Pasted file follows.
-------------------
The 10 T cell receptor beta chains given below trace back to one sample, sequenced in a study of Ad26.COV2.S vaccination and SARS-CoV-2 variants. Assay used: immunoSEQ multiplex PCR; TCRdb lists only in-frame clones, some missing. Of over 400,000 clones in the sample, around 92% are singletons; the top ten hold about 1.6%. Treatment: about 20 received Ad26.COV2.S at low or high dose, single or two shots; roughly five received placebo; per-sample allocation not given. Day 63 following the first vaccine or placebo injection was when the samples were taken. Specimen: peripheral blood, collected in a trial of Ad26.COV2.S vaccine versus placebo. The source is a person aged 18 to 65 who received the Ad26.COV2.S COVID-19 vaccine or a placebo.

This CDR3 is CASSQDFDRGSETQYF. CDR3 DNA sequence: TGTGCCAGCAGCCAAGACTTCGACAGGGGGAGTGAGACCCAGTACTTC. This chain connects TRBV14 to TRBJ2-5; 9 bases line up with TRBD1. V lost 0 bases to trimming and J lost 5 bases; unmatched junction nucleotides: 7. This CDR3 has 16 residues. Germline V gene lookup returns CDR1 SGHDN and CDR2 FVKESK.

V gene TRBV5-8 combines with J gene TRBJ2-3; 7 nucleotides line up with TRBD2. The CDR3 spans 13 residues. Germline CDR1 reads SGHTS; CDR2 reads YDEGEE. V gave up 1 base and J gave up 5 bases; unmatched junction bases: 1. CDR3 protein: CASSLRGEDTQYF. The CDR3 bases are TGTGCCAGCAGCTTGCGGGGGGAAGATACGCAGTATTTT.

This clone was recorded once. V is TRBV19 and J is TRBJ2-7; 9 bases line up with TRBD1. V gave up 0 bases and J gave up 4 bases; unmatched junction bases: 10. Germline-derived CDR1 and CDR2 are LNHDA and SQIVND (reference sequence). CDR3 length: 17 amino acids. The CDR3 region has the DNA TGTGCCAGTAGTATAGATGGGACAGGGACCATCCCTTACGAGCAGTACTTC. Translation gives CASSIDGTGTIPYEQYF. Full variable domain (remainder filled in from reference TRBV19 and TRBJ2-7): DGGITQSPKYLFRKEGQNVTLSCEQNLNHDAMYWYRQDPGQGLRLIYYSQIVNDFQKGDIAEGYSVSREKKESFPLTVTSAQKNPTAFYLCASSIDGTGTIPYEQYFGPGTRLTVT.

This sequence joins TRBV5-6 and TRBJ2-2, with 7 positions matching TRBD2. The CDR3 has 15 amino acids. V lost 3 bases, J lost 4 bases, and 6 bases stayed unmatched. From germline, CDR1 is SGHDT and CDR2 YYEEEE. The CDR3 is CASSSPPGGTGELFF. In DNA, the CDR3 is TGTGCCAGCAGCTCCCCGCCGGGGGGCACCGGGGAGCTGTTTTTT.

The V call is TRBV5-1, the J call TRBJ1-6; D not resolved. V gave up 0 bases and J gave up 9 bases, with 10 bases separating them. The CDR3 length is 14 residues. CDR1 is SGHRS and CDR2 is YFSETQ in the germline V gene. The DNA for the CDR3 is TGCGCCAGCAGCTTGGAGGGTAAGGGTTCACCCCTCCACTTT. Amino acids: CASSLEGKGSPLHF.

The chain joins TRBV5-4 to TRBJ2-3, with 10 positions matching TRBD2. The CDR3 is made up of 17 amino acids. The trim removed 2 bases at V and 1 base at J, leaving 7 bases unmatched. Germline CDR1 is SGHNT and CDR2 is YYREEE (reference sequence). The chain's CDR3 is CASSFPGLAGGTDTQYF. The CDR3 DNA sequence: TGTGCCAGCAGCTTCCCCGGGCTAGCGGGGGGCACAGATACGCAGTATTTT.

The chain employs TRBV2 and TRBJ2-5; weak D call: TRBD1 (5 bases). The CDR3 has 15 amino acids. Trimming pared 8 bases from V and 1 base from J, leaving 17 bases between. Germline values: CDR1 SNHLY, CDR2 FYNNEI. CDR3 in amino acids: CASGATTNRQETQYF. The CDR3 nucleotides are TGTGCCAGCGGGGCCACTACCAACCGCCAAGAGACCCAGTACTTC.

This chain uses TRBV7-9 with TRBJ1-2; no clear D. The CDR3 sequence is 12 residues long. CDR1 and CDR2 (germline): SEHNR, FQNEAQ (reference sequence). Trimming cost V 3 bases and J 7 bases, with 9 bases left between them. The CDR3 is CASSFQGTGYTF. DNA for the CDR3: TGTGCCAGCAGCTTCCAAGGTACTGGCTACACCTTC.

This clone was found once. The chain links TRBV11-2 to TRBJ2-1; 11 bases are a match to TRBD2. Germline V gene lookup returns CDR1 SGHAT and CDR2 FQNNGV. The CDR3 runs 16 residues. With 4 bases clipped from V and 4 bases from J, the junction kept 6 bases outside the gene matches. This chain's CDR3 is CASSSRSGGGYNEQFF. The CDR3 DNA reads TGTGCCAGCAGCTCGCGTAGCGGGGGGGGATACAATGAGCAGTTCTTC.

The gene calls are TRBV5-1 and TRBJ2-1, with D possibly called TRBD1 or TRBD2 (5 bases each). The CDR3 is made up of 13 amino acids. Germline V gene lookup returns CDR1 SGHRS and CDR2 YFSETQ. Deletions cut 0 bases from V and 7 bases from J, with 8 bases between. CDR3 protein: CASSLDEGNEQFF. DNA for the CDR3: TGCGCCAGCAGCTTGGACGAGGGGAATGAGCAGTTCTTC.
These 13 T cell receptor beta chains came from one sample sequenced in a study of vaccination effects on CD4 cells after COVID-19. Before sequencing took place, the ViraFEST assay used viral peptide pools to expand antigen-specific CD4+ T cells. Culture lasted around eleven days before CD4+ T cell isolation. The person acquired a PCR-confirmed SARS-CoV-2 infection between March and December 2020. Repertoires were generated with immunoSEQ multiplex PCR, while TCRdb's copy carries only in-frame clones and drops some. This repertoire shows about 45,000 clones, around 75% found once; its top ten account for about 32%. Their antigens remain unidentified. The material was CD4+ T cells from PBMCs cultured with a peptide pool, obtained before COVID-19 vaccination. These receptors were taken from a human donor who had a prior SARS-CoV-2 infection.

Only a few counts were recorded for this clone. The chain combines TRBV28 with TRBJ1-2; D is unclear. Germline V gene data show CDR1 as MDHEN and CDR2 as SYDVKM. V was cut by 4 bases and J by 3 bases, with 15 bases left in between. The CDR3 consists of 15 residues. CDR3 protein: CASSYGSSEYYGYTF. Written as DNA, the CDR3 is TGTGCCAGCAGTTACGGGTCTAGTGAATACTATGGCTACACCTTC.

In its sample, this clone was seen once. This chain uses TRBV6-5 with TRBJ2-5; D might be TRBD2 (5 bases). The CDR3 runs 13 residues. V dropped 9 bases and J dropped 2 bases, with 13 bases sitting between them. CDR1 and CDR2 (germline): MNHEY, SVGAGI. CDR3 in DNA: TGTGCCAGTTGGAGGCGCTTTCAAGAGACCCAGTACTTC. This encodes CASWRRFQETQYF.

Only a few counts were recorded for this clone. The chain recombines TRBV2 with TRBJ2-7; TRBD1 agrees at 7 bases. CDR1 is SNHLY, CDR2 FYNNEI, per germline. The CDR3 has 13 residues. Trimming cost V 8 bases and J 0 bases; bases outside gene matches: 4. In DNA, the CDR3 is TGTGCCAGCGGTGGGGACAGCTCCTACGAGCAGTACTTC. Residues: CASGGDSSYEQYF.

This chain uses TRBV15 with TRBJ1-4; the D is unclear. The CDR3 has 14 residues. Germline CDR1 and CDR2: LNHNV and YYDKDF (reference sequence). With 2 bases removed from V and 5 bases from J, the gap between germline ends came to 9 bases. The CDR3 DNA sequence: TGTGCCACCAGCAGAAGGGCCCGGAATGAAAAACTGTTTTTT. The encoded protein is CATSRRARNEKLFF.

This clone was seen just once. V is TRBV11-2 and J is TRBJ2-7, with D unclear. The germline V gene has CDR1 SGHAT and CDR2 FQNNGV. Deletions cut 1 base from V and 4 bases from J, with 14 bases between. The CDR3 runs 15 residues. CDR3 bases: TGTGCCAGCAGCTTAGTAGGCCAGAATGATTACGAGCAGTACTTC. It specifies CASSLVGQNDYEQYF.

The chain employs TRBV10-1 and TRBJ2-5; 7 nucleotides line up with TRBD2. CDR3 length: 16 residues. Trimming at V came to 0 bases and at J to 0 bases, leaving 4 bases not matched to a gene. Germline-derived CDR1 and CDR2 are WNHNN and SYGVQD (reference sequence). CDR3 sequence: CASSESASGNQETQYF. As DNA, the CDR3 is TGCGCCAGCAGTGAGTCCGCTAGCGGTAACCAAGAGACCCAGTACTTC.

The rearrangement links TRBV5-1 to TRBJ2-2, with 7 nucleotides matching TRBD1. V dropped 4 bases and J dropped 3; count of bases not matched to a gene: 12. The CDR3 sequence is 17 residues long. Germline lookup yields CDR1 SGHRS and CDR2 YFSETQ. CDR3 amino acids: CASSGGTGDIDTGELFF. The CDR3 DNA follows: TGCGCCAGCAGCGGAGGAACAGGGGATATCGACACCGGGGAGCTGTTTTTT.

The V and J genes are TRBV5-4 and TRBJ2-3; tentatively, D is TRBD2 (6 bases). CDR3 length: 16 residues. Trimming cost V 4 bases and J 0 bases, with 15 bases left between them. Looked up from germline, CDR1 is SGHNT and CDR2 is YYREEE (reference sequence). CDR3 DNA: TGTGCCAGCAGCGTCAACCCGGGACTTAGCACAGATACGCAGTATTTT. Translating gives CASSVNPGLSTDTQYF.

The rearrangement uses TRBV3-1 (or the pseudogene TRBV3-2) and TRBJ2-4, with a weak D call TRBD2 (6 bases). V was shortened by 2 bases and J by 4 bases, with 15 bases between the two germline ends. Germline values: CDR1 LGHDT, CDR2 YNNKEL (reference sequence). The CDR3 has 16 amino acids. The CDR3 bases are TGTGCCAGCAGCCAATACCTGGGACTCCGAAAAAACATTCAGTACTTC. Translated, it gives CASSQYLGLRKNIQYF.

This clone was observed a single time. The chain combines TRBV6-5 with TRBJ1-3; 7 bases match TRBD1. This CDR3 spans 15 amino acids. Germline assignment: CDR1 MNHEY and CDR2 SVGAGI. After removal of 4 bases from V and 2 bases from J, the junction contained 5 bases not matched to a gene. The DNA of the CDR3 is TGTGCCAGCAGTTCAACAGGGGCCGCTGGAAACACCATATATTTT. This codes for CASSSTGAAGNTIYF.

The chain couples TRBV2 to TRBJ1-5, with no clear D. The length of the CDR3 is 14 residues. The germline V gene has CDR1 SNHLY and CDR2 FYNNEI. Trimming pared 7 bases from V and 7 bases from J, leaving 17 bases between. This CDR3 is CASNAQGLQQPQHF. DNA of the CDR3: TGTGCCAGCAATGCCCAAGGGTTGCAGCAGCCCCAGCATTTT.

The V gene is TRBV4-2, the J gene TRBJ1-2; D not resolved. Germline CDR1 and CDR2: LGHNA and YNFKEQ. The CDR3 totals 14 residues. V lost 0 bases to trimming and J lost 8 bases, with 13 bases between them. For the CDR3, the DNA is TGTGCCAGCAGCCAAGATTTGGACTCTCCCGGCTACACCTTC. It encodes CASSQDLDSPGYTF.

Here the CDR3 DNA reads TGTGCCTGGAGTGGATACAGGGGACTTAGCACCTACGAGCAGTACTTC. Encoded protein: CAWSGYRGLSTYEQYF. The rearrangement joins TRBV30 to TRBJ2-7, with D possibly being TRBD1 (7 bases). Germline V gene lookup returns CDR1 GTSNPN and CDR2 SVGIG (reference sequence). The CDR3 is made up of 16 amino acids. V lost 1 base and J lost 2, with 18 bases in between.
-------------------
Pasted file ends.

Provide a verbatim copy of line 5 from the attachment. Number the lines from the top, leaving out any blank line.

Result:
This sequence joins TRBV5-6 and TRBJ2-2, with 7 positions matching TRBD2. The CDR3 has 15 amino acids. V lost 3 bases, J lost 4 bases, and 6 bases stayed unmatched. From germline, CDR1 is SGHDT and CDR2 YYEEEE. The CDR3 is CASSSPPGGTGELFF. In DNA, the CDR3 is TGTGCCAGCAGCTCCCCGCCGGGGGGCACCGGGGAGCTGTTTTTT.